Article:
Biophilia is taking schools by storm in Iceland. Biophilia, as a concept, is characterized by the affinity between humans and other living systems that should be understood and valued. In practice, biophilia manifests as a commitment to integrating the natural sciences into human design, research, and activity. In schools, it represents a movement by educators, designers, and entrepreneurs to think about how the natural sciences can be incorporated into schools and curriculums.

Earth Intruders
Björk, arguably Iceland's most famous export, founded the Biophilia Educational Project in 2011. With the financial support of the Nordic Council, the project has been writing curriculum and designing other projects which are slated to be introduced as curriculum elements in schools across Northern Europe, including Björk's native Iceland. Though a Kickstarter campaign for the project failed, the app was produced with considerable clout and includes content developed by educational thought leaders, cross-disciplinary scientists, and well known artists.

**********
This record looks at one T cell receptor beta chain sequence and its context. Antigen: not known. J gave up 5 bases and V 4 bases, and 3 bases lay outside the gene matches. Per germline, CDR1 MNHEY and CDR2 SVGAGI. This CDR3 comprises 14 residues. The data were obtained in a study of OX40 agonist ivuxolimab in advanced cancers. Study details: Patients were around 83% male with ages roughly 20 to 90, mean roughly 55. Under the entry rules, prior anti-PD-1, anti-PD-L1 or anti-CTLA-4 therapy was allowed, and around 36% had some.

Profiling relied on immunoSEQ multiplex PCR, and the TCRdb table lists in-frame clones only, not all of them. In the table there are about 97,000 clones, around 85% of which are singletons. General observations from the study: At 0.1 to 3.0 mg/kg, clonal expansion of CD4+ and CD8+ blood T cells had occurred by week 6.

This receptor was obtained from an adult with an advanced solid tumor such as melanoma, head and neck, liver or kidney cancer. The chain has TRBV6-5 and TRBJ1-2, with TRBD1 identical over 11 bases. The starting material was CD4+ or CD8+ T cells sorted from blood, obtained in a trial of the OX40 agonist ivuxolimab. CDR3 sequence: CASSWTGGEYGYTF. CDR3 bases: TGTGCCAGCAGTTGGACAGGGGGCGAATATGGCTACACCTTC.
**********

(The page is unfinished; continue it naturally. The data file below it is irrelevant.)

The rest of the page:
All is Full of Love
A strong element of the Biophilia curriculum is music making. In fact, following a performance at the New York Hall of Science in Queens, Björk’s co-designed Biophilia curriculum inspired workshops for middle school students to make Biophilia themed music on iPads. The goal of the Biophlia Project is to inspire students to learn more about natural sciences. On the website it states, "pupils not only get introduced to the world of musical theory, but through it they explore the wonders of black holes, crystals, moons, lightening, continental drift, gravity, viruses, axial tilt and DNA. This method invites powerful developmental work and establishes a joint forum for collaboration, consultation and debate."

The Biophilia Education Project is expanding beyond Iceland; already the curriculum materials, workshops, and educational programs have travelled to Paris, Oslo, São Paulo, Buenos Aires, Manchester, Los Angeles and San Francisco via Björk’s Biophilia app.

Image: via Biophilia